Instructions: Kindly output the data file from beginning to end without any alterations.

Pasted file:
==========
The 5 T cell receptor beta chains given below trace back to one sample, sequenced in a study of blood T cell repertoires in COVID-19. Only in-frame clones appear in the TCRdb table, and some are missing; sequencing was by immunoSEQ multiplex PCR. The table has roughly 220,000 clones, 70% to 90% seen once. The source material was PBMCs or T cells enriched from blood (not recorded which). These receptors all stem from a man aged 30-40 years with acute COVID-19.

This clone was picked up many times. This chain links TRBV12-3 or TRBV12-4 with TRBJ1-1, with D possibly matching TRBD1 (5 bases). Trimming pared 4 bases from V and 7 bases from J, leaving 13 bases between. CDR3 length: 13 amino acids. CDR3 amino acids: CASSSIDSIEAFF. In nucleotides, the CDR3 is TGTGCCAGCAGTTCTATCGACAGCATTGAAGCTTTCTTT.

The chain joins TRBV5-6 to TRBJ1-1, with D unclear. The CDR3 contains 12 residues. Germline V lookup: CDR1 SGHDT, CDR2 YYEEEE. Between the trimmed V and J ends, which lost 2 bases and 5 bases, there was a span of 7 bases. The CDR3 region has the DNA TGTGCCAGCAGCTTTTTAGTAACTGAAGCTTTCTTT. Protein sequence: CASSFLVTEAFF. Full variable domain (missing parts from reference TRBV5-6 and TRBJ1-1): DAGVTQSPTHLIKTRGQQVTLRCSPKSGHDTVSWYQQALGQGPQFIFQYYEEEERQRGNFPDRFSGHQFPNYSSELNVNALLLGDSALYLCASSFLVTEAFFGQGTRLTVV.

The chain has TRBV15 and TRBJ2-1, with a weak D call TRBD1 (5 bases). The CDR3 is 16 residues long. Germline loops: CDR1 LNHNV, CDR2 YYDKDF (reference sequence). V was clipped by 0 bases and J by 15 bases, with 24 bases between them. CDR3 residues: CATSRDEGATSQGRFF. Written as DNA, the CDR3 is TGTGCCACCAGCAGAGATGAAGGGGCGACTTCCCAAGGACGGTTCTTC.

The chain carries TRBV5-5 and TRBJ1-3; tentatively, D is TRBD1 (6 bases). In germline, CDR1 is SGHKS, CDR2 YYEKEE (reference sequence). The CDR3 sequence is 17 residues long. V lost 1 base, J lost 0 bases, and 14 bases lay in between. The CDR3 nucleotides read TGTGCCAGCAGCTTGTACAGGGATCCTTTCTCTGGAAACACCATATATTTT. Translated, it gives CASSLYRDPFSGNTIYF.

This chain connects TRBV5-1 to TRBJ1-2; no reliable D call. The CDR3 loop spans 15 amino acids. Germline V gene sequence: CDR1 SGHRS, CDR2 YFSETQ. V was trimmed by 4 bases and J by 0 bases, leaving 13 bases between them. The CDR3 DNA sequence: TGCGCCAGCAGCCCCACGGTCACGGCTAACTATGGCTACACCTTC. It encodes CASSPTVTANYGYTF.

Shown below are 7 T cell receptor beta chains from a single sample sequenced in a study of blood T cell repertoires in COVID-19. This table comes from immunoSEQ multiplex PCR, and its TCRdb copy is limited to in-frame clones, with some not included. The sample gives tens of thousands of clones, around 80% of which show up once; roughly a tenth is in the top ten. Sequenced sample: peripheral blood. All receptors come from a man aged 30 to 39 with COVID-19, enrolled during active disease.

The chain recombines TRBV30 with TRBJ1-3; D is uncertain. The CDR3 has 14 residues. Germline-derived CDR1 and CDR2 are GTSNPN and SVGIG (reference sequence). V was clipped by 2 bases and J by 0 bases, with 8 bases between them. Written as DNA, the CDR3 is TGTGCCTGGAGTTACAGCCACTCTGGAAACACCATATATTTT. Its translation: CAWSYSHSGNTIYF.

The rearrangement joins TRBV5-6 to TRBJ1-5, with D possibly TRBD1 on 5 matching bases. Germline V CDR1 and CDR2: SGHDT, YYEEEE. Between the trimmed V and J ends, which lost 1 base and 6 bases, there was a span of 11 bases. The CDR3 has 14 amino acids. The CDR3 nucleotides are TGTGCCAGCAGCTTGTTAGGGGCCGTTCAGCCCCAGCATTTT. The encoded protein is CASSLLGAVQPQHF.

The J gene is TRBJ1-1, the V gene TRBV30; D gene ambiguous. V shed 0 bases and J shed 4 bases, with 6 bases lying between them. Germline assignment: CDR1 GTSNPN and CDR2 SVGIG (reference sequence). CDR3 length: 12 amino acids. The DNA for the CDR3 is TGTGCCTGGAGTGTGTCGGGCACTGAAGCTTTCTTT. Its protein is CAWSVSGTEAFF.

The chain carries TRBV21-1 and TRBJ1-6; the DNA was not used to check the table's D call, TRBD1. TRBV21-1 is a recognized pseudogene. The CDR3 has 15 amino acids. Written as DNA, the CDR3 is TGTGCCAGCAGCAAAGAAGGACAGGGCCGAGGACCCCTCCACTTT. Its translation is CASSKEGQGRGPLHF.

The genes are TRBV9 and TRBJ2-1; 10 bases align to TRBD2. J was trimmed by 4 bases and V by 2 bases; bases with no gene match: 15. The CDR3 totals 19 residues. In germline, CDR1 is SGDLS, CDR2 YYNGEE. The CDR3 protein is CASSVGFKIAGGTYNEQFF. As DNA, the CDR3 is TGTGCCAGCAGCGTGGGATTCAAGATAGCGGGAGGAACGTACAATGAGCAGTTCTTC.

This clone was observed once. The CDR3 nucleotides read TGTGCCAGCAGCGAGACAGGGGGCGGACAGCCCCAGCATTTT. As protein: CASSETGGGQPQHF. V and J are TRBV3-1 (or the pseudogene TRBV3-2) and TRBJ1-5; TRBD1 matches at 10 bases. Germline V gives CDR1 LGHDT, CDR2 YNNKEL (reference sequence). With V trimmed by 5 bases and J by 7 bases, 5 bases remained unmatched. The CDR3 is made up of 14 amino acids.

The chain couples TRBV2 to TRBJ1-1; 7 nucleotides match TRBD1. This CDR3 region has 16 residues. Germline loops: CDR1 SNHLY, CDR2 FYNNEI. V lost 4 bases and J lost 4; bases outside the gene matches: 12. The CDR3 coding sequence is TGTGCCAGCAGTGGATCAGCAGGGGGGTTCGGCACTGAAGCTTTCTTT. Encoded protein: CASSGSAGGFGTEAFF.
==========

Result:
The 5 T cell receptor beta chains given below trace back to one sample, sequenced in a study of blood T cell repertoires in COVID-19. Only in-frame clones appear in the TCRdb table, and some are missing; sequencing was by immunoSEQ multiplex PCR. The table has roughly 220,000 clones, 70% to 90% seen once. The source material was PBMCs or T cells enriched from blood (not recorded which). These receptors all stem from a man aged 30-40 years with acute COVID-19.

This clone was picked up many times. This chain links TRBV12-3 or TRBV12-4 with TRBJ1-1, with D possibly matching TRBD1 (5 bases). Trimming pared 4 bases from V and 7 bases from J, leaving 13 bases between. CDR3 length: 13 amino acids. CDR3 amino acids: CASSSIDSIEAFF. In nucleotides, the CDR3 is TGTGCCAGCAGTTCTATCGACAGCATTGAAGCTTTCTTT.

The chain joins TRBV5-6 to TRBJ1-1, with D unclear. The CDR3 contains 12 residues. Germline V lookup: CDR1 SGHDT, CDR2 YYEEEE. Between the trimmed V and J ends, which lost 2 bases and 5 bases, there was a span of 7 bases. The CDR3 region has the DNA TGTGCCAGCAGCTTTTTAGTAACTGAAGCTTTCTTT. Protein sequence: CASSFLVTEAFF. Full variable domain (missing parts from reference TRBV5-6 and TRBJ1-1): DAGVTQSPTHLIKTRGQQVTLRCSPKSGHDTVSWYQQALGQGPQFIFQYYEEEERQRGNFPDRFSGHQFPNYSSELNVNALLLGDSALYLCASSFLVTEAFFGQGTRLTVV.

The chain has TRBV15 and TRBJ2-1, with a weak D call TRBD1 (5 bases). The CDR3 is 16 residues long. Germline loops: CDR1 LNHNV, CDR2 YYDKDF (reference sequence). V was clipped by 0 bases and J by 15 bases, with 24 bases between them. CDR3 residues: CATSRDEGATSQGRFF. Written as DNA, the CDR3 is TGTGCCACCAGCAGAGATGAAGGGGCGACTTCCCAAGGACGGTTCTTC.

The chain carries TRBV5-5 and TRBJ1-3; tentatively, D is TRBD1 (6 bases). In germline, CDR1 is SGHKS, CDR2 YYEKEE (reference sequence). The CDR3 sequence is 17 residues long. V lost 1 base, J lost 0 bases, and 14 bases lay in between. The CDR3 nucleotides read TGTGCCAGCAGCTTGTACAGGGATCCTTTCTCTGGAAACACCATATATTTT. Translated, it gives CASSLYRDPFSGNTIYF.

This chain connects TRBV5-1 to TRBJ1-2; no reliable D call. The CDR3 loop spans 15 amino acids. Germline V gene sequence: CDR1 SGHRS, CDR2 YFSETQ. V was trimmed by 4 bases and J by 0 bases, leaving 13 bases between them. The CDR3 DNA sequence: TGCGCCAGCAGCCCCACGGTCACGGCTAACTATGGCTACACCTTC. It encodes CASSPTVTANYGYTF.

Shown below are 7 T cell receptor beta chains from a single sample sequenced in a study of blood T cell repertoires in COVID-19. This table comes from immunoSEQ multiplex PCR, and its TCRdb copy is limited to in-frame clones, with some not included. The sample gives tens of thousands of clones, around 80% of which show up once; roughly a tenth is in the top ten. Sequenced sample: peripheral blood. All receptors come from a man aged 30 to 39 with COVID-19, enrolled during active disease.

The chain recombines TRBV30 with TRBJ1-3; D is uncertain. The CDR3 has 14 residues. Germline-derived CDR1 and CDR2 are GTSNPN and SVGIG (reference sequence). V was clipped by 2 bases and J by 0 bases, with 8 bases between them. Written as DNA, the CDR3 is TGTGCCTGGAGTTACAGCCACTCTGGAAACACCATATATTTT. Its translation: CAWSYSHSGNTIYF.

The rearrangement joins TRBV5-6 to TRBJ1-5, with D possibly TRBD1 on 5 matching bases. Germline V CDR1 and CDR2: SGHDT, YYEEEE. Between the trimmed V and J ends, which lost 1 base and 6 bases, there was a span of 11 bases. The CDR3 has 14 amino acids. The CDR3 nucleotides are TGTGCCAGCAGCTTGTTAGGGGCCGTTCAGCCCCAGCATTTT. The encoded protein is CASSLLGAVQPQHF.

The J gene is TRBJ1-1, the V gene TRBV30; D gene ambiguous. V shed 0 bases and J shed 4 bases, with 6 bases lying between them. Germline assignment: CDR1 GTSNPN and CDR2 SVGIG (reference sequence). CDR3 length: 12 amino acids. The DNA for the CDR3 is TGTGCCTGGAGTGTGTCGGGCACTGAAGCTTTCTTT. Its protein is CAWSVSGTEAFF.

The chain carries TRBV21-1 and TRBJ1-6; the DNA was not used to check the table's D call, TRBD1. TRBV21-1 is a recognized pseudogene. The CDR3 has 15 amino acids. Written as DNA, the CDR3 is TGTGCCAGCAGCAAAGAAGGACAGGGCCGAGGACCCCTCCACTTT. Its translation is CASSKEGQGRGPLHF.

The genes are TRBV9 and TRBJ2-1; 10 bases align to TRBD2. J was trimmed by 4 bases and V by 2 bases; bases with no gene match: 15. The CDR3 totals 19 residues. In germline, CDR1 is SGDLS, CDR2 YYNGEE. The CDR3 protein is CASSVGFKIAGGTYNEQFF. As DNA, the CDR3 is TGTGCCAGCAGCGTGGGATTCAAGATAGCGGGAGGAACGTACAATGAGCAGTTCTTC.

This clone was observed once. The CDR3 nucleotides read TGTGCCAGCAGCGAGACAGGGGGCGGACAGCCCCAGCATTTT. As protein: CASSETGGGQPQHF. V and J are TRBV3-1 (or the pseudogene TRBV3-2) and TRBJ1-5; TRBD1 matches at 10 bases. Germline V gives CDR1 LGHDT, CDR2 YNNKEL (reference sequence). With V trimmed by 5 bases and J by 7 bases, 5 bases remained unmatched. The CDR3 is made up of 14 amino acids.

The chain couples TRBV2 to TRBJ1-1; 7 nucleotides match TRBD1. This CDR3 region has 16 residues. Germline loops: CDR1 SNHLY, CDR2 FYNNEI. V lost 4 bases and J lost 4; bases outside the gene matches: 12. The CDR3 coding sequence is TGTGCCAGCAGTGGATCAGCAGGGGGGTTCGGCACTGAAGCTTTCTTT. Encoded protein: CASSGSAGGFGTEAFF.